I think I was still eating too much before. I was eating 1500 calories daily, even if I had worked out that day (I would eat the calories back), so my deficit was around ~200 calories (because my BMR was 1500+200 for daily activities). Even on days I did nothing I would eat 1500... now I realize I should have been eating around ~1200 on sedentary days for a 500 cal deficit? Sorry, this has always confused me... how am I not supposed to eat under my BMR, but also have a 500 calorie deficit on inactive days?
I'm 22, female, 5'4", 157 lbs (as of this morning), and I started out around 165 lbs. With my goal weight at ~135 lbs, I'm looking to lose ~30 lbs.
Thanks for the feedback everyone. I think I understand now.
Original Post by worst15pounds:
I'm a 25 year old female, 5'3" and 143 lbs. Trying to get to 135 as well. I've been eating only 1200 calories a day and no bread/pasta, no treats, no alcohol. I go to the gym 3x per week and I usually have an 800 calorie deficit every day, if not more. I'm hungry a lot but I figure I'll get used to it. I am not feeling sick and I am alert and have good energy. The only distracting thing is the annoying tummy rumbling. This is my first week in a while of eating so few calories. After I lose 5 lbs I may start the zig zag diet and allow more calories or treats on a few days per week. I thought I'd give you some ideas since we're probably about the same age and BMI. If you want to give yourself a head start to lose some weight more quickly, don't be afraid to try lowering your calories to 1200. If you do it right and eat healthy foods you should be ok still. I can share my progress and menus with you if you want to know how well it works. Good luck!
1200 shouldn't really be a long term thing (and it is good you already thinking away from it) if you do choose to do min female cal intake (which most advise against and prefer BMR as min), and with exercise you seem too aggressive a 800+ deficit for the last 10lbs is a bit big. I myself am trying for 135lbs and am about 148-149lbs and some day or weeks with 1200-1400 but I also have higher days/weeks with 1500-1700 (with a 1500 BMR) and have been losing about 5lbs a month with this zig zag/cycle but my deficits are usually 300-600 with the rare 700-800 odd day and I am usually not too hungry (mostly hungry days after an exercise if I am and my workouts are light/moderate). Either way I hope anyone who does eat the bare min just to be careful to not keep it up too long especially with exercise, this can in some cases causes plateaus and the feeling to be even more aggressive, which can be counterproductive.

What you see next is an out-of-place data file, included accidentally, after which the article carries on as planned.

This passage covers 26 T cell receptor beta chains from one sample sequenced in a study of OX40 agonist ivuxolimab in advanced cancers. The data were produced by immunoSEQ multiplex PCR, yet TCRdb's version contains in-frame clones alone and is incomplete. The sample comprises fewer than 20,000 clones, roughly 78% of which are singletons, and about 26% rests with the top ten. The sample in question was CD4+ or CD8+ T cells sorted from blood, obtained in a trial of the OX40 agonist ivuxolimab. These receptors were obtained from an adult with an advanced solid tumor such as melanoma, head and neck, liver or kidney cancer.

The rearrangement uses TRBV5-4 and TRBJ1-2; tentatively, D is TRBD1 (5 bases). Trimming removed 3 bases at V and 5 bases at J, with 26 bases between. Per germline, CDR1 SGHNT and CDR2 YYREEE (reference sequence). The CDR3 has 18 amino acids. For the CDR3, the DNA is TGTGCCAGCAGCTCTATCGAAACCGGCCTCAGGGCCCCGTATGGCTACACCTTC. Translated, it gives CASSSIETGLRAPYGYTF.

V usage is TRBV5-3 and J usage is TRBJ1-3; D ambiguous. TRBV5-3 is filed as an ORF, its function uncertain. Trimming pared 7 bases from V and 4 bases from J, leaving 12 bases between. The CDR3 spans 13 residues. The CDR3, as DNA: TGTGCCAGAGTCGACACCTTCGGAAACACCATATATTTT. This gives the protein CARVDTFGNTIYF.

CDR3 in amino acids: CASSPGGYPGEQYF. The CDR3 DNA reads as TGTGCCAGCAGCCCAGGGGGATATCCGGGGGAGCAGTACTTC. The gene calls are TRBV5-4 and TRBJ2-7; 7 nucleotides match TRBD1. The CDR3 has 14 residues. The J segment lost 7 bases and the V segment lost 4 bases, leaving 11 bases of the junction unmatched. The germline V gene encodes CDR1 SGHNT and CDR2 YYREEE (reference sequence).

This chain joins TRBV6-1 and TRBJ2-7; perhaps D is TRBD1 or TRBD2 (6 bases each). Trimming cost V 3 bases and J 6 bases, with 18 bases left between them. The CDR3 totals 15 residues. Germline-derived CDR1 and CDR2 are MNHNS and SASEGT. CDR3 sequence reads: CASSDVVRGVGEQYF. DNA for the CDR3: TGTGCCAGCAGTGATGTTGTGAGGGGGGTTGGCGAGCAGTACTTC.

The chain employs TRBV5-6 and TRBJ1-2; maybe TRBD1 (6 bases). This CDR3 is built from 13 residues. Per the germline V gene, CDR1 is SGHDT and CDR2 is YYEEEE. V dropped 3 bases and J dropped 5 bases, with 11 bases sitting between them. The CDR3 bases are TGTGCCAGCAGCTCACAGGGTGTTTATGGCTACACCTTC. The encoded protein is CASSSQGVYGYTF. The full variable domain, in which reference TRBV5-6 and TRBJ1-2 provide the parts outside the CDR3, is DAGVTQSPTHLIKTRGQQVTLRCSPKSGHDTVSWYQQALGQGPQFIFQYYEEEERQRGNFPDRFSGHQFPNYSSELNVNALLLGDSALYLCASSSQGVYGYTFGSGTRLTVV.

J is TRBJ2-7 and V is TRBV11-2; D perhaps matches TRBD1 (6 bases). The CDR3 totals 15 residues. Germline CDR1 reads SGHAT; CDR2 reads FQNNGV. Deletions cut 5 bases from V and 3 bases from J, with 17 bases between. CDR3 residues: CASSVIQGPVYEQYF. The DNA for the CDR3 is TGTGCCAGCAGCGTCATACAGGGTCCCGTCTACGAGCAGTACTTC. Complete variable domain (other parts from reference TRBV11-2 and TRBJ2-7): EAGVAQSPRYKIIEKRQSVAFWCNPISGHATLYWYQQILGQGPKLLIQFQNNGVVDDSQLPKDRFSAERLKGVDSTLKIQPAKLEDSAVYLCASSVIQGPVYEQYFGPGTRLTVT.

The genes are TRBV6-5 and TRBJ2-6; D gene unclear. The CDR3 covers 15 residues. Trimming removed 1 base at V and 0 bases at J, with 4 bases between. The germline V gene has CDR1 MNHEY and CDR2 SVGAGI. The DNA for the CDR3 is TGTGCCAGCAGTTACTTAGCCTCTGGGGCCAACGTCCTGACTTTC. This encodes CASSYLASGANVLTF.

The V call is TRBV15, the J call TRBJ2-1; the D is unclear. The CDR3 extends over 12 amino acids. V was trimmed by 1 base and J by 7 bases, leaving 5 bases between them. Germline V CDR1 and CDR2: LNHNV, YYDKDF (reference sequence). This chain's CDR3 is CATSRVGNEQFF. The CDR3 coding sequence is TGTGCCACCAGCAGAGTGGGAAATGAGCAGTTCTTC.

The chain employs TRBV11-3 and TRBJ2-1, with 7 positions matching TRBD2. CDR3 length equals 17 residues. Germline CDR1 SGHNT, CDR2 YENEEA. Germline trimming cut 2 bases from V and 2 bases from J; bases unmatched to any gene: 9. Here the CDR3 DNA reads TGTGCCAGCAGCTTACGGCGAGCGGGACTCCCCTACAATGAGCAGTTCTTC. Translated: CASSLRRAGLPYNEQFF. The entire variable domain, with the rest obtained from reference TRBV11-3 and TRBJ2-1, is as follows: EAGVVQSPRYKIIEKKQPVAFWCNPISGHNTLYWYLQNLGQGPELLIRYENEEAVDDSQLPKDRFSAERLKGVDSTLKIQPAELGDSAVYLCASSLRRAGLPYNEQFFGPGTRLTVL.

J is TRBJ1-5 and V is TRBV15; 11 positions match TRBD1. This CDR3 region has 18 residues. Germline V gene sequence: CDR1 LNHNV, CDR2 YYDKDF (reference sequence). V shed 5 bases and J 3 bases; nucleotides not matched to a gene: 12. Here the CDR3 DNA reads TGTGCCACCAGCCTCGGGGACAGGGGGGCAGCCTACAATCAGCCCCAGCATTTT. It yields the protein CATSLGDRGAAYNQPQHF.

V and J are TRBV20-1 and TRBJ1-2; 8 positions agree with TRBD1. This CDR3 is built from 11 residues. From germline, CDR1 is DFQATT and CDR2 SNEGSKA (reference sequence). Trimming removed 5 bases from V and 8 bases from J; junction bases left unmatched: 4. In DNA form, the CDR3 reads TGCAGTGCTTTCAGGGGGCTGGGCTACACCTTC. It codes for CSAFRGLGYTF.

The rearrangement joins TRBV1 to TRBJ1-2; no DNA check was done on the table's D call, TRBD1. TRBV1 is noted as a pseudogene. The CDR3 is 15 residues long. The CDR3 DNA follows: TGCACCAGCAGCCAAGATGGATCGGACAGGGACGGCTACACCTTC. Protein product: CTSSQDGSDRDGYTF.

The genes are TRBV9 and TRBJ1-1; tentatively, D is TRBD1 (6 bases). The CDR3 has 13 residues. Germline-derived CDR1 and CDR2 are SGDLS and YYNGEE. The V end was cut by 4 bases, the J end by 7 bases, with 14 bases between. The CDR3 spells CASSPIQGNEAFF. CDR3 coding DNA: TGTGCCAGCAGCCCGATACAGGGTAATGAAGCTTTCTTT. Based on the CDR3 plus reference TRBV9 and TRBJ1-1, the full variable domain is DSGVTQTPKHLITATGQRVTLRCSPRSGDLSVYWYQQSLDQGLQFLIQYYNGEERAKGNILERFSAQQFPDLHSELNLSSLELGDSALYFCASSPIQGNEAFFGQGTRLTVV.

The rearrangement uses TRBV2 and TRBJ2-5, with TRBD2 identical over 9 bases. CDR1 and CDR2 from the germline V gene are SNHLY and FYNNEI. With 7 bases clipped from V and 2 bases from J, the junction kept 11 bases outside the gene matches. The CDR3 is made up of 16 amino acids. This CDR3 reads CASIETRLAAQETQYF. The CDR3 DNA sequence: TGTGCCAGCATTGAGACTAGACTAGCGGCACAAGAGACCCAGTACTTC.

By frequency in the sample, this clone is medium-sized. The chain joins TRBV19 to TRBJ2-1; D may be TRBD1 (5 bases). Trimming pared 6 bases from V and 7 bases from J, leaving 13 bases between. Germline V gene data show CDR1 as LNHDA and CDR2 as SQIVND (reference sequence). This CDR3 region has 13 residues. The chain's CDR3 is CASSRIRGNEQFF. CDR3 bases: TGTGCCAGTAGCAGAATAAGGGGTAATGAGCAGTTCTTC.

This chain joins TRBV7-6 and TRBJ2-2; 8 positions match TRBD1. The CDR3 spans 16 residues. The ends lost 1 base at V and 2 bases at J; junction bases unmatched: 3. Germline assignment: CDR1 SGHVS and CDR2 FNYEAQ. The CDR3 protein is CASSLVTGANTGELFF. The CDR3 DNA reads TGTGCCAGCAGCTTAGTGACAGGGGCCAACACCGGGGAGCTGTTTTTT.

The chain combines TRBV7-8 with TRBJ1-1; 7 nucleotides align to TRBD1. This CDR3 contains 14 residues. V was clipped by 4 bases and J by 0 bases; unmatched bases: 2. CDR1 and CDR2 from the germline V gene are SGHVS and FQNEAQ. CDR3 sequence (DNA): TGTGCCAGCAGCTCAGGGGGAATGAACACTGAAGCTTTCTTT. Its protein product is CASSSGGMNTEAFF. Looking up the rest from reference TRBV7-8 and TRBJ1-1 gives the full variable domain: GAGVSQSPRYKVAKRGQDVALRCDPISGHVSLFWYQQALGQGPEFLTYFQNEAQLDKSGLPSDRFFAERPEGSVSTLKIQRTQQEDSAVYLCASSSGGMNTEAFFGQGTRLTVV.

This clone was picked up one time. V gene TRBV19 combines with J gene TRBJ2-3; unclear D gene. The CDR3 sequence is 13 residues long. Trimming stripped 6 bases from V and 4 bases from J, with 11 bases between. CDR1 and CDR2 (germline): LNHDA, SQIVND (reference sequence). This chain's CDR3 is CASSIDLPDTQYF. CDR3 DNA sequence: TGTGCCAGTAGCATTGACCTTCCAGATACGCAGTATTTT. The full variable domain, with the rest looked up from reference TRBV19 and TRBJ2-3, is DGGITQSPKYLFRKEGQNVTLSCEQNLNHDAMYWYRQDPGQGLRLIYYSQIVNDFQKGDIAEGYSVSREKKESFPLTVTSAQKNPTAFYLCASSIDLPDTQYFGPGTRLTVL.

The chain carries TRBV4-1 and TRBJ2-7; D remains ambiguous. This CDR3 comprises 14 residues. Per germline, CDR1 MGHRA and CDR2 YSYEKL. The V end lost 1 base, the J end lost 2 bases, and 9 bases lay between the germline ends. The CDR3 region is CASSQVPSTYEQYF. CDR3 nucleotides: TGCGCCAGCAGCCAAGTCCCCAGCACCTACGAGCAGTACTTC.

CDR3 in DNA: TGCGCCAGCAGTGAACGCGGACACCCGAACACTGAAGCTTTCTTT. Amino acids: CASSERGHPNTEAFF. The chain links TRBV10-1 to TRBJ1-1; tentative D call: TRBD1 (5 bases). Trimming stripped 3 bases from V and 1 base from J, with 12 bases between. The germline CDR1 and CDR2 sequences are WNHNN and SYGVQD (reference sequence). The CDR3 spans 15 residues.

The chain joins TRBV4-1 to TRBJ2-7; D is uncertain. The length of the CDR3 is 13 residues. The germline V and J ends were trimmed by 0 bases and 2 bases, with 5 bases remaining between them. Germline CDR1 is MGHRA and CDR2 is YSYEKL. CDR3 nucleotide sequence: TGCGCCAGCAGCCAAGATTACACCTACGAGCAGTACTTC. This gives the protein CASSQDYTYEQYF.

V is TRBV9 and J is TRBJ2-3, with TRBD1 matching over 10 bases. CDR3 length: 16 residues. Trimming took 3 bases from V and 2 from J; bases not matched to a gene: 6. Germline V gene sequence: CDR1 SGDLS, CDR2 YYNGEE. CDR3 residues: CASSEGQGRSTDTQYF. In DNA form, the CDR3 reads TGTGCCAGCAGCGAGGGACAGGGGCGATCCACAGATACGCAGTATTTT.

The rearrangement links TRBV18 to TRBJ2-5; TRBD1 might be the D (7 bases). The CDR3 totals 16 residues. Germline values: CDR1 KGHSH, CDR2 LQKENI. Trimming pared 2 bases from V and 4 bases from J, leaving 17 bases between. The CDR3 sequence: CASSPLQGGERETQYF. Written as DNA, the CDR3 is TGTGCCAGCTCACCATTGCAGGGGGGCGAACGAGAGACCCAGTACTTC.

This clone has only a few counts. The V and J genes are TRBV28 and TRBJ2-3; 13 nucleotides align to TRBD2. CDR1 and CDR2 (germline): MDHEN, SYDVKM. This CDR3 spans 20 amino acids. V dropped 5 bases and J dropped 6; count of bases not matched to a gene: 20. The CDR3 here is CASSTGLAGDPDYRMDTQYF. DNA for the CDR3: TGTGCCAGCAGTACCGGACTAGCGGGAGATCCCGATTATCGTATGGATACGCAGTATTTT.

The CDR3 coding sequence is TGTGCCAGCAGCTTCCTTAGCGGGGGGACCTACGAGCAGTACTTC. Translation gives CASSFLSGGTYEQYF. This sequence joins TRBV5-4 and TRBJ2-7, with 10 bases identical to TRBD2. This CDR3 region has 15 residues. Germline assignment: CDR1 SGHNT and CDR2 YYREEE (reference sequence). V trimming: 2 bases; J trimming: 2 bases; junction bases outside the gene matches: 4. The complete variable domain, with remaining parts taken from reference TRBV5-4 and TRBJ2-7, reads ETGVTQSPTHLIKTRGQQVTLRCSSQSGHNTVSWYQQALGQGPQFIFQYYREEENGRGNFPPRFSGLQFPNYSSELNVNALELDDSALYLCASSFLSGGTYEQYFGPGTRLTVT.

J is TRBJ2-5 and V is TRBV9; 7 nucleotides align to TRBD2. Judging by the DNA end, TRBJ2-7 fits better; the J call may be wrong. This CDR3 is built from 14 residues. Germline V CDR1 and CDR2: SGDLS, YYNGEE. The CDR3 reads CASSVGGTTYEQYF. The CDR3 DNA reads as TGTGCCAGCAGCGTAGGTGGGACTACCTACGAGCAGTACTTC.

Good luck and be safe the both of you ;)
I know a great many posters in this forum advocate only 500 cal deficits, and never eating below your BMR recommended caloric intake, ect.
I do not have sufficient medical or nutritional background to make potentially serious health-related suggestions about what your diet should be, particularly in absence of more knowledge about your lifestyle, health, and possible medical conditions; and honestly many people on these forums are likewise positioned.
That being said however, you are communicating your dietary plans with your doctor, which is #1 the right way to go. I did the same thing with my doctor when I began my own dieting program, and he assured me that very large calorie gaps are manageable by our bodies, below the BMR calorie limit, so long as we consume the necessary daily need of vitamins, minerals, complete proteins, and small amounts of healthy fats.
My doctor did schedule a checkup six weeks after I started my diet in order to run my blood work and make sure everything was hunky-dory blood serum and metabolites-wise. For reference, I was exercising and consuming 1000 calories less per day than my calculated BMR. Oddly I only experienced fatigue occasionally, and I usually remedied it by upping the amount of carbohydrates I ate. For comparisons sake though I was a nearly 280 lb, 29 year old male, so I could still eat balanced and filling meals at only 1200 to 1400 calories per day (putting me 1000 under BMR).
In summary: trust your doctor, and if you start to feel unwell, meet with her again. Bring along a food and activity log and go over your diet and exercise practices with your physician or a nutritionist. If they tell you it is ok to do something then it is probably ok. If you are not sure you can always get a second opinion.